In a few minutes, just past a sign that says "private property", we screeched to a halt. Our driver, like a cautious nocturnal creature, swept his keen eyes around the perimeter. He seemed hesitant to drop us off. I stepped out of the tricycle though I was suspicious myself. Besides the fact that we're trespassing a clearly marked private property, the whole area was pitch black. With such starless sky, I didn't think we'd be able to trudge on the right trail unless Tim's a human compass.
It was one of them planned late holidays, four years ago. At that time, I have not done a night trek. So when Tim spontaneously invited me to one in Laguna over post-work booze (cause you know, you just feel uber spontaneous when inebriated), I replied "Oh my gosh I've been waiting for
About half an hour into our sketchy trek, we caught sight of a shack in a distance. Its window was aglow with a yellow-orange hue caused by a lone, makeshift gasera (gas lamp). There was a man by the door, watching us as we approached.
Tim and I: Magandang gabi po (Good evening).
Man: Paalsa kayo? (Are you on an ascent?)
Tim and I: Opo (Yes).
Man: Naku, delikado lalo na't dadalawa lang kayo. (It's not safe, especially there are only two of you).
We were about to object. But when he started sharing stories about bandits erm, "patrolling" the area, we took his advice of continuing the trek at dawn. He motioned for us to come inside. We entered and found just a couple of handmade wooden benches. There wasn't even a table. Sacks, coconut husks, and soda bottles were spread on the earth floor. The man's wife and kids emerged from the single bedroom (and by "bedroom" I mean an elevated, walled platform made from bamboo). They shyly welcomed us.
Kuya, a robust man with a handlebar mustache and sun-stained skin, was the caretaker of the property. We may have forgotten his name, but his kindness is etched in our minds. He offered their leftover rice to us when he learned that we were just about to have dinner, and insisted until we gave in. That rice could have been their brekkie or lunch the next day. For a family man who has close to nothing (except his amazing family of course), he is way generous to people who have more. He also made sure we got all the supplies we needed to survive the night.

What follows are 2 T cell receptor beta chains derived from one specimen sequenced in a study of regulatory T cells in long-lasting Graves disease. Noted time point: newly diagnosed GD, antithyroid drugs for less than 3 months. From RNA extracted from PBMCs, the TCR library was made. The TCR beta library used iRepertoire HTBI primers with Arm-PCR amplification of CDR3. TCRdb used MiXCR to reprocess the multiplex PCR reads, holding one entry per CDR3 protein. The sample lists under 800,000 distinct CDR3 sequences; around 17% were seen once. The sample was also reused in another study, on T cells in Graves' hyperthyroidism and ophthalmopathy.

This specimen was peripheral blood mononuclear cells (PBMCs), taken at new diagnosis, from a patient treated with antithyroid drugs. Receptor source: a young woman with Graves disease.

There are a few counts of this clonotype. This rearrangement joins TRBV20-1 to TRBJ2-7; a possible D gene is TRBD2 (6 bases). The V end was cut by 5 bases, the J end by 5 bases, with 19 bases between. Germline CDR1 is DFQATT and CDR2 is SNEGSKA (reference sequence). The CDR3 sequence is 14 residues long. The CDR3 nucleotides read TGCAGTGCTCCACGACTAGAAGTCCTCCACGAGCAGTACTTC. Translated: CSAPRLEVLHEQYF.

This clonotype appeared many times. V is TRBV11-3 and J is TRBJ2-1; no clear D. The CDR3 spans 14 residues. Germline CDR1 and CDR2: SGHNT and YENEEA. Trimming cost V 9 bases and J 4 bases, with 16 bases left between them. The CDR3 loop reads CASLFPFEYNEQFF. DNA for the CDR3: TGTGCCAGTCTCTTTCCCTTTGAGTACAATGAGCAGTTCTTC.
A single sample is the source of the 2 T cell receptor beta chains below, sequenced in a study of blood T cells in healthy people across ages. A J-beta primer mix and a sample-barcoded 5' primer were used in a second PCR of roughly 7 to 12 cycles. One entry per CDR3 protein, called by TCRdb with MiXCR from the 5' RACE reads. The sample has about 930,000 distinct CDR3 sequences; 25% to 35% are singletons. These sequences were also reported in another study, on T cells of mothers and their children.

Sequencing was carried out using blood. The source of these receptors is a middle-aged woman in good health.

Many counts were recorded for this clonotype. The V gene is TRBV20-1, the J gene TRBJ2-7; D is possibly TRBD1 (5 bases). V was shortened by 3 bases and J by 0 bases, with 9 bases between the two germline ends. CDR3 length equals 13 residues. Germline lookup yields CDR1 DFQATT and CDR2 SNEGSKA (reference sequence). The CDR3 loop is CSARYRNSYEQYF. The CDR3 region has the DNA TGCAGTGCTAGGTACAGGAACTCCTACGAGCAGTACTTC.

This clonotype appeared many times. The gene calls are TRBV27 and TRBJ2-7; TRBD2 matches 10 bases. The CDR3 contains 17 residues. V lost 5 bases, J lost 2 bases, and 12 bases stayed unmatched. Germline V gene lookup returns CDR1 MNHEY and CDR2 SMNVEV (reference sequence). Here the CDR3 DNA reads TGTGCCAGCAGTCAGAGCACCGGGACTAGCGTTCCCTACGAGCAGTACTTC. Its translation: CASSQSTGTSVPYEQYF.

He suggested that we pitch a tent on a spot where he could watch over us. We assured him that it was not necessary and he counter-assured us that it was. So after dinner and a red wine nightcap, we set up our tent just across the house where the window was facing. Though Kuya's paranoia made me feel slightly uneasy, the thought of someone guarding us gave me a peaceful sleep.
At dawn, I woke up to the beautiful smell of instant coffee (cause you know, anything instant can be beautiful when camping). Kuya invited us for a shot of caffeine and a pat on a fellow farmer's horse. As a token of gratitude, we handed his family a small bag of chips and a few canned goods before we left to push on with our trek. It's a small price to pay for keeping us safe.
Our hike to Sampaloc Falls was quite uneventful, but I'd prefer that over a terrifying action-packed incident that involves being robbed. When we reached the falls, we were quite disappointed to see trickling water instead of a spectacular cascade. But we did love its turquoise basin, plus we had it to ourselves.
While I was lying on a bunch of rocks which I shaped into a lounger, I thought, "Will we be enjoying this if it hadn't been for Kuya?".
This is my official entry to this month's Pinoy Travel Bloggers Group Blog Carnival. The theme for September 2011 is "Unforgettable Human Encounters on the Road", hosted by Marky Ramone Go of Nomadic Experiences.
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